From 19th October until 23rd November, 1991 I rented the attic of a house called the Stables in Cross Lane in the old part of Kendal. To get to my room I had to go through the dining room, up an iron spiral staircase, through the sitting room, and up another staircase that was so steep I had to go down backwards. It was difficult to carry things up both the staircases. The room was seventeen feet by fifteen feet, two feet high at the sides and just over six feet high under the ridge, which meant that the only place where I could stand up was in the centre. There were a lot of massive beams, some of which were very old, and one of which I had to climb over to get from one part of the room to another. I could see Kendal Castle from my windows.

From 27th November 1991 until 27th February 1993 I worked for City Wide Taxis (formerly City Taxis), in Urquhart Road, Aberdeen and lived in a motor  caravan in the taxi yard. While I was there I was asked by Michael Joseph to revise the maps for a book to be called Wainwright’s Tour in the Lake District. It was about a walking tour completed by the author and some friends in 1931 and incorporated maps from his Lakeland guides. It seemed to me that the publishers were scraping the bottom of the barrel to produce yet another book about Wainwright, when there were two completed volumes of the revised Lakeland guides that were urgently needed and all ready to be printed. Not only that, but they wanted me to start work in October, a most unsuitable time of the year. Of course, I did it: I would rather do this than nothing at all, but I couldn’t see the sense of it. I was in the Lake District from 21st October until 13th December, 1992, and in all that time I only had two fine days.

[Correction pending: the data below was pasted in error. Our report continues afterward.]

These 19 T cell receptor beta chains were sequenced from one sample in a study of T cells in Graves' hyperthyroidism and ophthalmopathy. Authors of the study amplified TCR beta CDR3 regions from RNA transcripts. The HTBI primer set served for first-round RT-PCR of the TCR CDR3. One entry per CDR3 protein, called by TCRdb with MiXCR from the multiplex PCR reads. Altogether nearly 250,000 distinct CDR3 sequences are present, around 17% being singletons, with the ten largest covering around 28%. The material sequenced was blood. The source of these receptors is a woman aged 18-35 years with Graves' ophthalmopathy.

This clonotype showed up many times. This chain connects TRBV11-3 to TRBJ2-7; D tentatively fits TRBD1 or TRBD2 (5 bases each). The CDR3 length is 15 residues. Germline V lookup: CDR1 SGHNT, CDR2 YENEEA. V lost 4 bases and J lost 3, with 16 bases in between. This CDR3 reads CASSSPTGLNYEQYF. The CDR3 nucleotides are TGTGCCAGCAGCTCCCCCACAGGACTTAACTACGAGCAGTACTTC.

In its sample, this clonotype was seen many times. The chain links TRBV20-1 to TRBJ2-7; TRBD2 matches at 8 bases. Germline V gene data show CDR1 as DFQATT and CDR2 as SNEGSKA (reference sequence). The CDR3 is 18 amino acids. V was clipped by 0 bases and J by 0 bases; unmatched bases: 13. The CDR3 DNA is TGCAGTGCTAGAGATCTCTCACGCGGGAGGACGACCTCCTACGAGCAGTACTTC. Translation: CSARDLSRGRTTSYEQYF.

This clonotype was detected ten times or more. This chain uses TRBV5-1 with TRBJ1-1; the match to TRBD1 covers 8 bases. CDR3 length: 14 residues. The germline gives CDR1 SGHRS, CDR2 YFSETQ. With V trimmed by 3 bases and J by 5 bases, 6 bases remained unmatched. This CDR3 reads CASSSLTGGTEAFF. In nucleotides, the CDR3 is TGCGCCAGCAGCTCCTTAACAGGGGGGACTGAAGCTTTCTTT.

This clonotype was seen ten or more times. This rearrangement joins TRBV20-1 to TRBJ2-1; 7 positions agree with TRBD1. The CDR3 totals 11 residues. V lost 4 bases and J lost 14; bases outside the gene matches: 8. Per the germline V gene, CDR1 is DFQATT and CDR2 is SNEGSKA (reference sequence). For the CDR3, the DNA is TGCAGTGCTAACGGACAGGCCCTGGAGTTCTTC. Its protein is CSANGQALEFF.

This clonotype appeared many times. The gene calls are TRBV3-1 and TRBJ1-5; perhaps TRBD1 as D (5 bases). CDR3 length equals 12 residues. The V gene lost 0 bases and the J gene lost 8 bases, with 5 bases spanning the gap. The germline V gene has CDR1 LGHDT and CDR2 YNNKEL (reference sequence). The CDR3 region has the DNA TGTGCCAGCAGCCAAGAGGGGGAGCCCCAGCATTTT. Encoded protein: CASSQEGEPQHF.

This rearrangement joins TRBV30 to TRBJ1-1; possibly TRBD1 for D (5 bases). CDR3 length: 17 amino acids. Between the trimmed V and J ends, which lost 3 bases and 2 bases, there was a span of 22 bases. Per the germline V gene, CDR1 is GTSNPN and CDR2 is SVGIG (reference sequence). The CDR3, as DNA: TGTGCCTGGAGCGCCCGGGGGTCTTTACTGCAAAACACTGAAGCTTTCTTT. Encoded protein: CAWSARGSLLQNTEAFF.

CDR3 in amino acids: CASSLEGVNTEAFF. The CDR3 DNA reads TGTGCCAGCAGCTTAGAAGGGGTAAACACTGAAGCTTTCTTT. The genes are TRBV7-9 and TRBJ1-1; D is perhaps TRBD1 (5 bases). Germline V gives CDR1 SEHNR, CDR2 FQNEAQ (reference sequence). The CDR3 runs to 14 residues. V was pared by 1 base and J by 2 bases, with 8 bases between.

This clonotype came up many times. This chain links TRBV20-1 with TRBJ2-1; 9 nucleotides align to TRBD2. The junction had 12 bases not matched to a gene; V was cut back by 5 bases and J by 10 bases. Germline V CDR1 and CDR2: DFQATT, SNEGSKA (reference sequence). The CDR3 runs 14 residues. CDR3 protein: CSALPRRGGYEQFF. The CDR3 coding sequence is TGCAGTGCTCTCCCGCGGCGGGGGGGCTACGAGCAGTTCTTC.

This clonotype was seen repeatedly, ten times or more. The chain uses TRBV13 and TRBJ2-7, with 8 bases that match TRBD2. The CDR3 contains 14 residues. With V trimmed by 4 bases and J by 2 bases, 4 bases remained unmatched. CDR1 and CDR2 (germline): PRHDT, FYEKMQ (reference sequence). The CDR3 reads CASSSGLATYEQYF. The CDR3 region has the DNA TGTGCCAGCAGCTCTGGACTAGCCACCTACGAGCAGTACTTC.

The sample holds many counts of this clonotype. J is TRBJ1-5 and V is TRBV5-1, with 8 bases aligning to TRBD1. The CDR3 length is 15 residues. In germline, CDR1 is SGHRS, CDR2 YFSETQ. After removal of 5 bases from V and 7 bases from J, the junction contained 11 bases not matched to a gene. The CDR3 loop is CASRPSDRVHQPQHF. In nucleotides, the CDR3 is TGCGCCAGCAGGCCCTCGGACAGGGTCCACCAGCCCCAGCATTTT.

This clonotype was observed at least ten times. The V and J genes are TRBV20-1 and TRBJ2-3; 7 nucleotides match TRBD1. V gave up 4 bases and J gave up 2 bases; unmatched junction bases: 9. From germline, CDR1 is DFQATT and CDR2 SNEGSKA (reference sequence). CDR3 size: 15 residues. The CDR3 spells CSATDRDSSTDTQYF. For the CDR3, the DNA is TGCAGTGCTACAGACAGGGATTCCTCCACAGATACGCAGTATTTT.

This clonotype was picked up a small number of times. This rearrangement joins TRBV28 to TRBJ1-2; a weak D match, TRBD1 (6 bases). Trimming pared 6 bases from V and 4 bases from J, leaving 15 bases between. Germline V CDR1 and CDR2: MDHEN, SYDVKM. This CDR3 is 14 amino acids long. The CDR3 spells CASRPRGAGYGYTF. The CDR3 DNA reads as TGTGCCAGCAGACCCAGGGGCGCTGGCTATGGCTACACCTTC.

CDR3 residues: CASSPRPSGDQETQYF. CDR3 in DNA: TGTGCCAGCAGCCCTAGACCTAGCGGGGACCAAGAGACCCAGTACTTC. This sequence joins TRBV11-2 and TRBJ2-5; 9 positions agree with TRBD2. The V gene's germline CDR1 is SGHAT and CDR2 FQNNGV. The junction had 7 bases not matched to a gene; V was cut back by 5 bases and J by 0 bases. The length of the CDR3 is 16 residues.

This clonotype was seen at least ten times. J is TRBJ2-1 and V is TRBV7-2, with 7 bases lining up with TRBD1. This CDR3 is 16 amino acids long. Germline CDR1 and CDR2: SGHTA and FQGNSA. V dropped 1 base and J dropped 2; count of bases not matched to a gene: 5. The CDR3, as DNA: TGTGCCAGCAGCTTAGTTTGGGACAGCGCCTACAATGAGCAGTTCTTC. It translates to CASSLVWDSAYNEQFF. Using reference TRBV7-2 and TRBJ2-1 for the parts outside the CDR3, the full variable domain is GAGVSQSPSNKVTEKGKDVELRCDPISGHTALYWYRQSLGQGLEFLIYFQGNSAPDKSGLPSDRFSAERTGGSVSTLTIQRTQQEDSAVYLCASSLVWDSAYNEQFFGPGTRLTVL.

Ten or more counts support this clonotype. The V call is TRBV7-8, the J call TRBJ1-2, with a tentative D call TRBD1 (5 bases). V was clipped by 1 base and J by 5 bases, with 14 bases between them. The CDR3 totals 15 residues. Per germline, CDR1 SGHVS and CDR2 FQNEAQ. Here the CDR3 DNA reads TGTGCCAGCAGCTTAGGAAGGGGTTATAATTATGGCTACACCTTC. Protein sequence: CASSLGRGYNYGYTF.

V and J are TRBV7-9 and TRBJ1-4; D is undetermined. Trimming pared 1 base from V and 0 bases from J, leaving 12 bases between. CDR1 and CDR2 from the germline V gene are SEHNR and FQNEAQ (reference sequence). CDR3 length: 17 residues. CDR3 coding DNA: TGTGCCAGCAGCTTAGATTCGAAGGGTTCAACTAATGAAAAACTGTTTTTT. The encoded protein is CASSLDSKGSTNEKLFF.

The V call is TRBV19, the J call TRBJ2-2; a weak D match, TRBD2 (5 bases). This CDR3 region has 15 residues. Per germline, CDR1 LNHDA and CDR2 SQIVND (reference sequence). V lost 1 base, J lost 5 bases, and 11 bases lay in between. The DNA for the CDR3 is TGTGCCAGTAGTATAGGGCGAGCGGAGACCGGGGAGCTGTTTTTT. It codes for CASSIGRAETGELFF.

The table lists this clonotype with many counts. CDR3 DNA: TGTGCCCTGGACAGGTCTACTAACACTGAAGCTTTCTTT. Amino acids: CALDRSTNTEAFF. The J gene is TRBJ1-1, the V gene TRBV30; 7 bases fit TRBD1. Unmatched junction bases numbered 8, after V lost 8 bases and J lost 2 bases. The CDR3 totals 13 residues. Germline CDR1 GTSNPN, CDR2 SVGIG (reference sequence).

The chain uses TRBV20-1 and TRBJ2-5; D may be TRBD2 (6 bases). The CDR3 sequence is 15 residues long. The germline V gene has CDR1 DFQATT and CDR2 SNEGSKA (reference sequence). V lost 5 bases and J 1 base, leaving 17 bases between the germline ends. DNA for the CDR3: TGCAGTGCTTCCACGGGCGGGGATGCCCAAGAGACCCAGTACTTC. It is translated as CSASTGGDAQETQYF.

In February, 1993 I left Aberdeen to live in a freehold flat at 73 Ferry Road, Barrow-in-Furness, which I bought for £7500. Ferry Road also happens to be the name of the first road featured in my first book. The flat was chosen for no other reason than that it was the cheapest property I had seen advertised anywhere. Nevertheless, I liked it better than many more expensive properties that I had looked at. The flat was on the first floor, with its own front stairs, back stairs, back yard and outbuildings. When I moved in the flat was completely surrounded by buildings of the shipyard, but some of them were demolished while I was there, revealing a view of the Walney Channel. Sometimes I would watch enormous pieces of shipbuilding equipment being moved along the road outside. This was the first time in my life that I had my own bath and hot-water system.